Once a good movie runs its course, talk of a sequel begins. When the curtain closed on Middle Creek’s 17-14 overtime win at Fuquay-Varina on Oct. 23, anticipation of a potential playoff rematch ensued.
Thirty-five days later, Middle Creek vs. Fuquay-Varina II is set to premiere.
The first meeting – in which the Mustangs locked up the conference title on Jared Shea’s walk-off field goal – was widely regarded as one of the area’s biggest regular-season football games in years. So what will the second game bring?
The answer will come Black Friday at Middle Creek High School.
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The Mustangs are 13-0. The Bengals 12-1.
On the line is a trip to the state semifinals. A meager eight miles separates the schools.
“I’m excited for our kids and I’m excited for the Fuquay kids to be able to play in a game like this,” said Mustangs coach Randy Ragland, himself a former quarterback at Fuquay-Varina. “This is what high school football is all about and it’s what it should be all about.”
Said Bengals coach Jeb Hall, “There’s not many chances in life where you get a second chance. And we will.”
We are who we are and we’re not going to change anything at this point in the season. They do what they do really well and we do what we do really well.
Middle Creek coach Randy Ragland
Part of what makes the matchup so intriguing is the contrast of styles. Top-seeded Middle Creek likes to run an up-tempo offense and spread the field – 11 different players have caught a pass this season – and averages 37.8 points per game.
Fifth-seeded Fuquay-Varina is a smashmouth kind of team, running on 89.9 percent of all offensive plays. It also boasts a gritty defense that held the Mustangs to a season-low point total.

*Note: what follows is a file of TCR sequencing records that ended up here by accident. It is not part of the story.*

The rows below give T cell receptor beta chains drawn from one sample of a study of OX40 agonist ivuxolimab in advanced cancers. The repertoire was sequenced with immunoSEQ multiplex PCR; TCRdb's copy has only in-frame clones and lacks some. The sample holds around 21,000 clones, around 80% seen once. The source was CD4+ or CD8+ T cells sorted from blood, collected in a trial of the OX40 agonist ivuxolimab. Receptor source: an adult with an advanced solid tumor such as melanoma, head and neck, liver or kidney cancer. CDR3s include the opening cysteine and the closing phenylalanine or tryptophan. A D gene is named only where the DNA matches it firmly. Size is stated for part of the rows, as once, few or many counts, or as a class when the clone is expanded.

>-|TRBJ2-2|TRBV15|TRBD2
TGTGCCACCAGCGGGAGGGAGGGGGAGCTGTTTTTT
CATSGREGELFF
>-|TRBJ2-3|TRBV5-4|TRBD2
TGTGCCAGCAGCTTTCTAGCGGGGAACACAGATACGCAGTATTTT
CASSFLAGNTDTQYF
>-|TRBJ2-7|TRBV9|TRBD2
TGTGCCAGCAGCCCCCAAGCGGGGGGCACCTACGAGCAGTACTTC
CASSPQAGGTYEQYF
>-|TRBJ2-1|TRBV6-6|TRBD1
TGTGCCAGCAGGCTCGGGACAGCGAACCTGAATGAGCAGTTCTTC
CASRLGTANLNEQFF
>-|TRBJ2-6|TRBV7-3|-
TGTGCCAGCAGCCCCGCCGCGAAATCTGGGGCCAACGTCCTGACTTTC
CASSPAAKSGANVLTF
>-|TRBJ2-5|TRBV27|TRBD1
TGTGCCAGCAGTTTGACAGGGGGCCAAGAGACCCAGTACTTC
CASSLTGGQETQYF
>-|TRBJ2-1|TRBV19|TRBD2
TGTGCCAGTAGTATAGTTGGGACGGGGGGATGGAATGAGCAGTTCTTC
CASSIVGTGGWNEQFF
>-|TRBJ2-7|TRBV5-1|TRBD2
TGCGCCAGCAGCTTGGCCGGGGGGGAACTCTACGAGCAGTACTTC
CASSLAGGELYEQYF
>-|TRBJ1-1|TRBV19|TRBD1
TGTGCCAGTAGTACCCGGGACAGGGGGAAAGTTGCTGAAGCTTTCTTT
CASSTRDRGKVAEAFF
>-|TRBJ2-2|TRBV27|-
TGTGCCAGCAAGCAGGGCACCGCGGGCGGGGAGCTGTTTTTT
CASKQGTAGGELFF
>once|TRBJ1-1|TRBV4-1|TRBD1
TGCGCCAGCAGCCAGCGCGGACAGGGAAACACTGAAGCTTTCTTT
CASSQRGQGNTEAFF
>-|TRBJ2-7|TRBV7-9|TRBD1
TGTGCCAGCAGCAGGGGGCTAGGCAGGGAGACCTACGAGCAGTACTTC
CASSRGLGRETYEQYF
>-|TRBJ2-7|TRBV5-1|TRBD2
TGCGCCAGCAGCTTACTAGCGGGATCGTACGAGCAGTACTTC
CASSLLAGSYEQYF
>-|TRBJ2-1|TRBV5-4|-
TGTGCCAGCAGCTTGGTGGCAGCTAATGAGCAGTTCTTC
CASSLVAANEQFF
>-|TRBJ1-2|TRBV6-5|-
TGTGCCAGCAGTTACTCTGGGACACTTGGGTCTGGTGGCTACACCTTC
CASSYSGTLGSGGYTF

One thing both coaches made clear is that they won’t change who they are just for one night.
“We are who we are and we’re not going to change anything at this point in the season,” Ragland said. “They do what they do really well and we do what we do really well. We do the same thing pretty much every Friday night.”
“We’ll look at what they did to us the first time and make our adjustments to that. Kind of like an extended halftime period,” Hall said.
Fuquay-Varina already has the experience of playing a team twice in one season. The Bengals defeated Green Hope in the sixth game of the regular season before again getting past the Falcons in the first round of the state playoffs.
But Middle Creek has gotten the best of the Bengals lately.
The Mustangs have won seven straight against their Southwest Wake Athletic Conference rivals and Fuquay-Varina hasn’t defeated Middle Creek since 2010. The Mustangs knocked the Bengals out of the playoffs in 2011 and 2013.
But Ragland knows nothing is a given come Friday night.
Although Bengal quarterback Brycen Braswell has only thrown for 37 yards per game, he has just two interceptions and averages close to 70 yards per game rushing. The Bengals boast two 1,000-yard rushers in seniors Colten Smith and Josh Arrington.
“They run the ball really well,” Ragland said. “The quarterback is an excellent football player and does a great job of controlling that offense. And their defense is good. In the second half of the game against Fuquay we only ran 13 plays in the second half. It’s amazing that we won the game only running 13 plays in a half.”
Middle Creek is almost the polar opposite when it comes to style points. Quarterback Dominique Shoffner averages 193.8 yards per game through the air while the Mustangs don’t have a single rusher to crack 800 yards for the season.
Despite the history, despite the numbers, Ragland had a more simplistic way of summing up a game of this magnitude:
“Sometimes it just comes down to which way the ball bounces.”